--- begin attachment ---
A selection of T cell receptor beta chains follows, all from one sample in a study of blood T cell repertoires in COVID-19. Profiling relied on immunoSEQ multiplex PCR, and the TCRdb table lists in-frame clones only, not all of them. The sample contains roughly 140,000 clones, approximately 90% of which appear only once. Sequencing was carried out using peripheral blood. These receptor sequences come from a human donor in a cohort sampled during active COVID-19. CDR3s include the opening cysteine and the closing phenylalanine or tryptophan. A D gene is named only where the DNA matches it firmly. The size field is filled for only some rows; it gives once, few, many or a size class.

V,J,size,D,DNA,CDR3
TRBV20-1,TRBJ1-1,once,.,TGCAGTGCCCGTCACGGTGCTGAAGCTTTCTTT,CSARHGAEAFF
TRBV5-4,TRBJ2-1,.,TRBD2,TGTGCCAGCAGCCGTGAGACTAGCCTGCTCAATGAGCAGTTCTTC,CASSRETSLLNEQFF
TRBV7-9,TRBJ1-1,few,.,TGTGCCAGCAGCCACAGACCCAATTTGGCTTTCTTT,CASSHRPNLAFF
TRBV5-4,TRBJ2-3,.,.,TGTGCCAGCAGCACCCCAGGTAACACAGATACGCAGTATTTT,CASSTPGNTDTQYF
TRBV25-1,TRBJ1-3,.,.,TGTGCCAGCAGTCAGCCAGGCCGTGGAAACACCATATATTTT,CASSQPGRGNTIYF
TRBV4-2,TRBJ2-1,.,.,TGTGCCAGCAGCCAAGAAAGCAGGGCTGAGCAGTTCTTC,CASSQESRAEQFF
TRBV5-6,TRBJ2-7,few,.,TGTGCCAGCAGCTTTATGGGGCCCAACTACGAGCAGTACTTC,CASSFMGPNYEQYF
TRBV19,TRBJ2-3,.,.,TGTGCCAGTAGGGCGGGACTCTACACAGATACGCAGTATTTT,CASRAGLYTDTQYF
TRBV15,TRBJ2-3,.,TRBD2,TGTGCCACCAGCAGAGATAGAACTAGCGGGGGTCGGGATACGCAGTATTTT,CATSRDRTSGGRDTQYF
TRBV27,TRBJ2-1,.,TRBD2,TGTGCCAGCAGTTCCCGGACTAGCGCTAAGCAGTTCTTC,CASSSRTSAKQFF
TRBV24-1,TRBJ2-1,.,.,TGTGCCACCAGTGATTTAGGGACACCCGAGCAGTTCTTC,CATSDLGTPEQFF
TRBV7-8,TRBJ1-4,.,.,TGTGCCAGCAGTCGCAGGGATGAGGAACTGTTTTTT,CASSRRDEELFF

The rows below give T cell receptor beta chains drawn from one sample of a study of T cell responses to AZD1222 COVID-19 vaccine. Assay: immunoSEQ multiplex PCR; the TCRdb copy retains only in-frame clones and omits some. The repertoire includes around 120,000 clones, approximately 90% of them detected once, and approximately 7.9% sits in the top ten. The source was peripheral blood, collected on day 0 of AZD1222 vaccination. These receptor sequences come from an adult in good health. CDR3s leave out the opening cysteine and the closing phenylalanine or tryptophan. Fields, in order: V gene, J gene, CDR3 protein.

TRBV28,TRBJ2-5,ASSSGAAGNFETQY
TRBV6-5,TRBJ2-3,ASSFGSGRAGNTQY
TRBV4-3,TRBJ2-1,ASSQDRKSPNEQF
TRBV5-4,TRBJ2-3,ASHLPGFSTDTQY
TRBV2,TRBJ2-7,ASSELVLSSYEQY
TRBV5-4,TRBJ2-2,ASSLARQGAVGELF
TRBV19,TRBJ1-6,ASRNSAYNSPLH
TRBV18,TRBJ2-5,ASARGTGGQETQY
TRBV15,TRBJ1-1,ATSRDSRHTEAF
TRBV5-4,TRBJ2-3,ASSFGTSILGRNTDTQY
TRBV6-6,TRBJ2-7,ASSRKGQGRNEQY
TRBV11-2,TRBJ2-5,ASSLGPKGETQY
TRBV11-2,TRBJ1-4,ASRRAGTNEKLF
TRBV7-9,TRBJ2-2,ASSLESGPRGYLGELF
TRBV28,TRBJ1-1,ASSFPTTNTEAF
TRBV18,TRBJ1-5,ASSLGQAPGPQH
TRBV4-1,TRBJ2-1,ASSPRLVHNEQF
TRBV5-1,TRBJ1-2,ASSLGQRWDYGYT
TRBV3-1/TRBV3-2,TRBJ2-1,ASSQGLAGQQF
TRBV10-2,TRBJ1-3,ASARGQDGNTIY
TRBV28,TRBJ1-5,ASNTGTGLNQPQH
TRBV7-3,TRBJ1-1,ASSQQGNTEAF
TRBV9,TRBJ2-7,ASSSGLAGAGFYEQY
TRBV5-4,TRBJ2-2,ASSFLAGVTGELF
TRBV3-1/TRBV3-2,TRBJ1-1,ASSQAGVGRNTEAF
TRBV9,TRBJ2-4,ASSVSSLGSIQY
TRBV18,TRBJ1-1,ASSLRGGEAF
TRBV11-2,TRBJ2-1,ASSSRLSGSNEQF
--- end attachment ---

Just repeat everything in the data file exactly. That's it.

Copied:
A selection of T cell receptor beta chains follows, all from one sample in a study of blood T cell repertoires in COVID-19. Profiling relied on immunoSEQ multiplex PCR, and the TCRdb table lists in-frame clones only, not all of them. The sample contains roughly 140,000 clones, approximately 90% of which appear only once. Sequencing was carried out using peripheral blood. These receptor sequences come from a human donor in a cohort sampled during active COVID-19. CDR3s include the opening cysteine and the closing phenylalanine or tryptophan. A D gene is named only where the DNA matches it firmly. The size field is filled for only some rows; it gives once, few, many or a size class.

V,J,size,D,DNA,CDR3
TRBV20-1,TRBJ1-1,once,.,TGCAGTGCCCGTCACGGTGCTGAAGCTTTCTTT,CSARHGAEAFF
TRBV5-4,TRBJ2-1,.,TRBD2,TGTGCCAGCAGCCGTGAGACTAGCCTGCTCAATGAGCAGTTCTTC,CASSRETSLLNEQFF
TRBV7-9,TRBJ1-1,few,.,TGTGCCAGCAGCCACAGACCCAATTTGGCTTTCTTT,CASSHRPNLAFF
TRBV5-4,TRBJ2-3,.,.,TGTGCCAGCAGCACCCCAGGTAACACAGATACGCAGTATTTT,CASSTPGNTDTQYF
TRBV25-1,TRBJ1-3,.,.,TGTGCCAGCAGTCAGCCAGGCCGTGGAAACACCATATATTTT,CASSQPGRGNTIYF
TRBV4-2,TRBJ2-1,.,.,TGTGCCAGCAGCCAAGAAAGCAGGGCTGAGCAGTTCTTC,CASSQESRAEQFF
TRBV5-6,TRBJ2-7,few,.,TGTGCCAGCAGCTTTATGGGGCCCAACTACGAGCAGTACTTC,CASSFMGPNYEQYF
TRBV19,TRBJ2-3,.,.,TGTGCCAGTAGGGCGGGACTCTACACAGATACGCAGTATTTT,CASRAGLYTDTQYF
TRBV15,TRBJ2-3,.,TRBD2,TGTGCCACCAGCAGAGATAGAACTAGCGGGGGTCGGGATACGCAGTATTTT,CATSRDRTSGGRDTQYF
TRBV27,TRBJ2-1,.,TRBD2,TGTGCCAGCAGTTCCCGGACTAGCGCTAAGCAGTTCTTC,CASSSRTSAKQFF
TRBV24-1,TRBJ2-1,.,.,TGTGCCACCAGTGATTTAGGGACACCCGAGCAGTTCTTC,CATSDLGTPEQFF
TRBV7-8,TRBJ1-4,.,.,TGTGCCAGCAGTCGCAGGGATGAGGAACTGTTTTTT,CASSRRDEELFF

The rows below give T cell receptor beta chains drawn from one sample of a study of T cell responses to AZD1222 COVID-19 vaccine. Assay: immunoSEQ multiplex PCR; the TCRdb copy retains only in-frame clones and omits some. The repertoire includes around 120,000 clones, approximately 90% of them detected once, and approximately 7.9% sits in the top ten. The source was peripheral blood, collected on day 0 of AZD1222 vaccination. These receptor sequences come from an adult in good health. CDR3s leave out the opening cysteine and the closing phenylalanine or tryptophan. Fields, in order: V gene, J gene, CDR3 protein.

TRBV28,TRBJ2-5,ASSSGAAGNFETQY
TRBV6-5,TRBJ2-3,ASSFGSGRAGNTQY
TRBV4-3,TRBJ2-1,ASSQDRKSPNEQF
TRBV5-4,TRBJ2-3,ASHLPGFSTDTQY
TRBV2,TRBJ2-7,ASSELVLSSYEQY
TRBV5-4,TRBJ2-2,ASSLARQGAVGELF
TRBV19,TRBJ1-6,ASRNSAYNSPLH
TRBV18,TRBJ2-5,ASARGTGGQETQY
TRBV15,TRBJ1-1,ATSRDSRHTEAF
TRBV5-4,TRBJ2-3,ASSFGTSILGRNTDTQY
TRBV6-6,TRBJ2-7,ASSRKGQGRNEQY
TRBV11-2,TRBJ2-5,ASSLGPKGETQY
TRBV11-2,TRBJ1-4,ASRRAGTNEKLF
TRBV7-9,TRBJ2-2,ASSLESGPRGYLGELF
TRBV28,TRBJ1-1,ASSFPTTNTEAF
TRBV18,TRBJ1-5,ASSLGQAPGPQH
TRBV4-1,TRBJ2-1,ASSPRLVHNEQF
TRBV5-1,TRBJ1-2,ASSLGQRWDYGYT
TRBV3-1/TRBV3-2,TRBJ2-1,ASSQGLAGQQF
TRBV10-2,TRBJ1-3,ASARGQDGNTIY
TRBV28,TRBJ1-5,ASNTGTGLNQPQH
TRBV7-3,TRBJ1-1,ASSQQGNTEAF
TRBV9,TRBJ2-7,ASSSGLAGAGFYEQY
TRBV5-4,TRBJ2-2,ASSFLAGVTGELF
TRBV3-1/TRBV3-2,TRBJ1-1,ASSQAGVGRNTEAF
TRBV9,TRBJ2-4,ASSVSSLGSIQY
TRBV18,TRBJ1-1,ASSLRGGEAF
TRBV11-2,TRBJ2-1,ASSSRLSGSNEQF